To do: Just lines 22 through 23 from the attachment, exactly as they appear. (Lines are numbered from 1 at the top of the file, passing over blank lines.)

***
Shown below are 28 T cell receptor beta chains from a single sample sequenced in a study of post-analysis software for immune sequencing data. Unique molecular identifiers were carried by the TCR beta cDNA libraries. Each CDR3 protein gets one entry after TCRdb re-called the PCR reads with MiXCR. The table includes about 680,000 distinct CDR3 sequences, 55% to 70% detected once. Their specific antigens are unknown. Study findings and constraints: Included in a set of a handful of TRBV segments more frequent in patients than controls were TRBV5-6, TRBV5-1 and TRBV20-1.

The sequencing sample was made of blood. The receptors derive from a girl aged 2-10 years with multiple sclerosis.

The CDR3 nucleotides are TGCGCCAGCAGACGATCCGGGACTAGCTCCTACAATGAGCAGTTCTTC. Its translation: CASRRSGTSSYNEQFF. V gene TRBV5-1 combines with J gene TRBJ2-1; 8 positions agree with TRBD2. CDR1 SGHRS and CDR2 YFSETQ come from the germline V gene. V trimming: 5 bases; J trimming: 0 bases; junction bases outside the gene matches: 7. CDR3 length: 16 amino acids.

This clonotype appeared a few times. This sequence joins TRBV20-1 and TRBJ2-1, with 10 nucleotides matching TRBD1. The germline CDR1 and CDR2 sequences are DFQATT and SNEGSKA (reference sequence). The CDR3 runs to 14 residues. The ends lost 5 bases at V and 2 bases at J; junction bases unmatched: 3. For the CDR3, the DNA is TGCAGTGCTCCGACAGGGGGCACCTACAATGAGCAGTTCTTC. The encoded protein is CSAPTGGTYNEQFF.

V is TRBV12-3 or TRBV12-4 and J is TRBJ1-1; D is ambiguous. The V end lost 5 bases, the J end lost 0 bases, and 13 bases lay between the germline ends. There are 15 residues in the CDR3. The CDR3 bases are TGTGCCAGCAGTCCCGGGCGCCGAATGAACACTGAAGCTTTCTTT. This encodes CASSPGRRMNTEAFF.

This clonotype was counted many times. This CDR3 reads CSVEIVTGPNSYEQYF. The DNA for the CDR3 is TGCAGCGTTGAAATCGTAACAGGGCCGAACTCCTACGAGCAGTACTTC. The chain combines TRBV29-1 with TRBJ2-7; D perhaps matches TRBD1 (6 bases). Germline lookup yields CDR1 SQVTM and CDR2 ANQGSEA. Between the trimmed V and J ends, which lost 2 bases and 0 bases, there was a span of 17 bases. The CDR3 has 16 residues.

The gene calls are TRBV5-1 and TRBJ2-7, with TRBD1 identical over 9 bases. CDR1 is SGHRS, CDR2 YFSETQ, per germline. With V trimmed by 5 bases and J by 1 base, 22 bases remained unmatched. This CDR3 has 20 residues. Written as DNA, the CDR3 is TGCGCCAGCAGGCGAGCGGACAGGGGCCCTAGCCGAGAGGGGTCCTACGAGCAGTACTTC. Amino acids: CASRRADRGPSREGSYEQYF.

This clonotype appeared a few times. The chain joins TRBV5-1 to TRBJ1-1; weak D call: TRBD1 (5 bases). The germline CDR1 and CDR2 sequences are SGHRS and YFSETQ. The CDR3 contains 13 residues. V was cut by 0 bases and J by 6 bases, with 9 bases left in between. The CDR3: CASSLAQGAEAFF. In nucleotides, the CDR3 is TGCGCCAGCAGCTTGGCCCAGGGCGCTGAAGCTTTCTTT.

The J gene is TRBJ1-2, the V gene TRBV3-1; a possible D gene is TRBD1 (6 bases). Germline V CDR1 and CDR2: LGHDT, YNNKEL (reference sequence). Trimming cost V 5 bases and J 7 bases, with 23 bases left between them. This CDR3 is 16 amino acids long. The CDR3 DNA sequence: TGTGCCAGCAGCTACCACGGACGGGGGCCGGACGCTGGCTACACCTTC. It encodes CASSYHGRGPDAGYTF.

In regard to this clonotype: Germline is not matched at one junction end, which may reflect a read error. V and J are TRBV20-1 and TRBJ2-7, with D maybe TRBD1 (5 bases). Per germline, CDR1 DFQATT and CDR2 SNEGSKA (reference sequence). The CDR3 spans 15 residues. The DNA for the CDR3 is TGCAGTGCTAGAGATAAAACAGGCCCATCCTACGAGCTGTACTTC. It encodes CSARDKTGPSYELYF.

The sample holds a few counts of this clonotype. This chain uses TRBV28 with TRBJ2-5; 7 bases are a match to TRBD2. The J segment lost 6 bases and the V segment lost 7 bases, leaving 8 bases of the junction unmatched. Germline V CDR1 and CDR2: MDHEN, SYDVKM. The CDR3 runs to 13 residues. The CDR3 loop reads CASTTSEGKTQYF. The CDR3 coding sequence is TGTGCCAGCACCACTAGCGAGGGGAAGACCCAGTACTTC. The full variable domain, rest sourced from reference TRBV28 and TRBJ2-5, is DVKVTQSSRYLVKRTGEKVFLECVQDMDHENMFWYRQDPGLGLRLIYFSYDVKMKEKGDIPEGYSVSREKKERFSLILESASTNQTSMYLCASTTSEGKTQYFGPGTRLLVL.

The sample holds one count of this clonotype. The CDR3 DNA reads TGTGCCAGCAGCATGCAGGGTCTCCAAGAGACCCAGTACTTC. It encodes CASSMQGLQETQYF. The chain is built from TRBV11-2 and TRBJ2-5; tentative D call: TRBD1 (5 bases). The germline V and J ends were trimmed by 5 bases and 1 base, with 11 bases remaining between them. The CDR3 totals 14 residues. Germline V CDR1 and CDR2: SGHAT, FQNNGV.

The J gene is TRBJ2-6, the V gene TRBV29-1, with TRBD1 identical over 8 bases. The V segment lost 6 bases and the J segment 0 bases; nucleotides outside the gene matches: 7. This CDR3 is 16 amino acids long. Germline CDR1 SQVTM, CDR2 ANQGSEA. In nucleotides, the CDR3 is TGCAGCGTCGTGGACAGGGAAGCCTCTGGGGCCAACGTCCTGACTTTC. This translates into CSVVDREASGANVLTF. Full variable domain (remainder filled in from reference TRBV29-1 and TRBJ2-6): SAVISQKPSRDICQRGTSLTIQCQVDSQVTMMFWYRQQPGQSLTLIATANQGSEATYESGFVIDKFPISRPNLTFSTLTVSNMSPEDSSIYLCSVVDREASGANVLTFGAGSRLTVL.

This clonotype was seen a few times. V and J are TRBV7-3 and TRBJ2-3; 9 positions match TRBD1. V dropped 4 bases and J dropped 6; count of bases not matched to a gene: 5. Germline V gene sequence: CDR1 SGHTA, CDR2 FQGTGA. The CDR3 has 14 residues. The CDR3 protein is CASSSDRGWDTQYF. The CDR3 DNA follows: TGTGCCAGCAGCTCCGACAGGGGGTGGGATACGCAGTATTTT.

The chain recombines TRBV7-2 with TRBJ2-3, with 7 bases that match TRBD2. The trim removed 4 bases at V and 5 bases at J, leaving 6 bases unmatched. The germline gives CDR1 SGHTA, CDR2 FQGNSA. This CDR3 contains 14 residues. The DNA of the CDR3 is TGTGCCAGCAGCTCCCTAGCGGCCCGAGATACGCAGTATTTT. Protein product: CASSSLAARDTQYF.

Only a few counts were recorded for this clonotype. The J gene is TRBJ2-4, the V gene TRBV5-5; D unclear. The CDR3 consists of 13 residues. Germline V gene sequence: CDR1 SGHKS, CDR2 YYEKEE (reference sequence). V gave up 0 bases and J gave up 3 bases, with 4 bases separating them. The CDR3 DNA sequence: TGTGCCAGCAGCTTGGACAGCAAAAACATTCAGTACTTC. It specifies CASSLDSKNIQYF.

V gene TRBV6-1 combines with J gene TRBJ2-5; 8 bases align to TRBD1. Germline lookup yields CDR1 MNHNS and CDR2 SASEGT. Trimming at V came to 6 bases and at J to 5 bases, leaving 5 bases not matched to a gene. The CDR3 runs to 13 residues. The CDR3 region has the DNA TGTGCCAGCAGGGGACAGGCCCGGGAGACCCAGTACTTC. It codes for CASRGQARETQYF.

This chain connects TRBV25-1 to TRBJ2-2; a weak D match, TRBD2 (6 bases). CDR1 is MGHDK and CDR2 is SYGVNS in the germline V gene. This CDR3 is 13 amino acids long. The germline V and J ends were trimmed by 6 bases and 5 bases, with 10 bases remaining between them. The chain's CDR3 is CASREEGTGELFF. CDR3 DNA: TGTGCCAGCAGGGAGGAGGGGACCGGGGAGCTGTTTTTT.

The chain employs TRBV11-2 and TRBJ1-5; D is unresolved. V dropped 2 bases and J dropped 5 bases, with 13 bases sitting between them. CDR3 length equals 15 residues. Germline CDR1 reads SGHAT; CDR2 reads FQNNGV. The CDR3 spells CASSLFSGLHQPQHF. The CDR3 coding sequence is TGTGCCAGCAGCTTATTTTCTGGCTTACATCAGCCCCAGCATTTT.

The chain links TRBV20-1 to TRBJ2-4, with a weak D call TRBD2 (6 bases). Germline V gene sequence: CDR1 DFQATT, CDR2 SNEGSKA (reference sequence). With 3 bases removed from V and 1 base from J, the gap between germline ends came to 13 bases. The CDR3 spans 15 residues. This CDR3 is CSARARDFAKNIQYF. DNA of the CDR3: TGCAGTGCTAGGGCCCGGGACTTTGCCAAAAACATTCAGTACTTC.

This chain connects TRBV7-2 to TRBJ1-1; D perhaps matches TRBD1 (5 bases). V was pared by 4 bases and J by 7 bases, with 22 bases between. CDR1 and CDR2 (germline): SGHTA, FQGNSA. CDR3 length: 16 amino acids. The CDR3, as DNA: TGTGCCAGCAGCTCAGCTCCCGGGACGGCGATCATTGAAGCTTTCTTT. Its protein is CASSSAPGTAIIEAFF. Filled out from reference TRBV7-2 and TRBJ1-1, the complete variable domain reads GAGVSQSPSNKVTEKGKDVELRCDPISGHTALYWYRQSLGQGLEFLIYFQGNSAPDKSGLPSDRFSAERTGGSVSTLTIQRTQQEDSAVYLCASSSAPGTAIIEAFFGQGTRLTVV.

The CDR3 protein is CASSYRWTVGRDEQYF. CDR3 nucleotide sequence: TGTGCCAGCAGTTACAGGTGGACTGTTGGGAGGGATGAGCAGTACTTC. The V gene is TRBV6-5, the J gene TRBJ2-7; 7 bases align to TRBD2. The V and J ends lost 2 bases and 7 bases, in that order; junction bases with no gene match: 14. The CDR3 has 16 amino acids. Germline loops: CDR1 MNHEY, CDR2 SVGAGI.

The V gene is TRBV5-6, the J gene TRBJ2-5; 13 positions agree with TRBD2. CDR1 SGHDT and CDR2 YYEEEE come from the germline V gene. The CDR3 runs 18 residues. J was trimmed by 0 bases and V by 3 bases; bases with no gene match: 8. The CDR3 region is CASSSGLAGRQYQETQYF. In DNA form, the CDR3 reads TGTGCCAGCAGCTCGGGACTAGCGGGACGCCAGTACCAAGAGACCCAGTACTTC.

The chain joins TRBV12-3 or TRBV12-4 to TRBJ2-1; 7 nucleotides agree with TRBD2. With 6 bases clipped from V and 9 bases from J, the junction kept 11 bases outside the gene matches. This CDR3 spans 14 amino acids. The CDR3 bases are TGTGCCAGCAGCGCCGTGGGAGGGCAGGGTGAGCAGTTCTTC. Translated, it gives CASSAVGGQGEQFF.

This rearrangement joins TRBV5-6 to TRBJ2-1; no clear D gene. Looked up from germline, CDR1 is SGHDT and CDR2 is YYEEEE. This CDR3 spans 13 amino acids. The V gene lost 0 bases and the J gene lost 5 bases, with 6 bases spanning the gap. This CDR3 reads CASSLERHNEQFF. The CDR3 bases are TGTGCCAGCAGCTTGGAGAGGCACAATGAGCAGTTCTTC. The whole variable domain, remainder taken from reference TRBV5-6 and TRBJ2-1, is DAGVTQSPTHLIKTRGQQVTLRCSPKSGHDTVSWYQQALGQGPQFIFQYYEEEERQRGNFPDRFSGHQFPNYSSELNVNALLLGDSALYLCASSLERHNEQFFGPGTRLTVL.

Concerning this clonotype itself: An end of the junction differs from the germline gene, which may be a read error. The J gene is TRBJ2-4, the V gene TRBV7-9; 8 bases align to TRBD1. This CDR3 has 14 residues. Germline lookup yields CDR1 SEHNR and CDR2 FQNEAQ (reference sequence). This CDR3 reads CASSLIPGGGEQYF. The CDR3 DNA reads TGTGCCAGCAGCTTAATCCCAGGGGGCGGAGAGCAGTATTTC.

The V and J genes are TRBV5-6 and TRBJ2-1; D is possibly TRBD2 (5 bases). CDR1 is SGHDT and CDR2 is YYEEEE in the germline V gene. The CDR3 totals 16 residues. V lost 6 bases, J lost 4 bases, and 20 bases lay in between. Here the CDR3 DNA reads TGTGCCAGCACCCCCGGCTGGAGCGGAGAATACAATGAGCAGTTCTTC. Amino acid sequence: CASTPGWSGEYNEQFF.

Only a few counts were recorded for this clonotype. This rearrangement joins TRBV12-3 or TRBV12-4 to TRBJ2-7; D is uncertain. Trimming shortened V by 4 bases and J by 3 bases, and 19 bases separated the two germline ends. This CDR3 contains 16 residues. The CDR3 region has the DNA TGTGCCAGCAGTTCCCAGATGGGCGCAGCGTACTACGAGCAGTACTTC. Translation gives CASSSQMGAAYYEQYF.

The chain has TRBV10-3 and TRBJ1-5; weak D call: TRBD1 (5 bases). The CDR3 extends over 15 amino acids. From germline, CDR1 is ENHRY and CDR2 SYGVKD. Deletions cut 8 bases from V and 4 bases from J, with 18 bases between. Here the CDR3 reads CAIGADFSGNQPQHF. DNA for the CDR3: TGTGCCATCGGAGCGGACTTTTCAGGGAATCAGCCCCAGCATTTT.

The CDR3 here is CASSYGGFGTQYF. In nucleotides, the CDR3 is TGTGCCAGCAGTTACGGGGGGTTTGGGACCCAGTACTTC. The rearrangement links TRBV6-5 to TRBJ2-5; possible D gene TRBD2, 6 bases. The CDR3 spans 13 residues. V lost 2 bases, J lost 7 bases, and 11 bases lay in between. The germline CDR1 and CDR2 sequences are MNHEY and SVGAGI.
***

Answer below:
The CDR3 protein is CASSYRWTVGRDEQYF. CDR3 nucleotide sequence: TGTGCCAGCAGTTACAGGTGGACTGTTGGGAGGGATGAGCAGTACTTC. The V gene is TRBV6-5, the J gene TRBJ2-7; 7 bases align to TRBD2. The V and J ends lost 2 bases and 7 bases, in that order; junction bases with no gene match: 14. The CDR3 has 16 amino acids. Germline loops: CDR1 MNHEY, CDR2 SVGAGI.

The V gene is TRBV5-6, the J gene TRBJ2-5; 13 positions agree with TRBD2. CDR1 SGHDT and CDR2 YYEEEE come from the germline V gene. The CDR3 runs 18 residues. J was trimmed by 0 bases and V by 3 bases; bases with no gene match: 8. The CDR3 region is CASSSGLAGRQYQETQYF. In DNA form, the CDR3 reads TGTGCCAGCAGCTCGGGACTAGCGGGACGCCAGTACCAAGAGACCCAGTACTTC.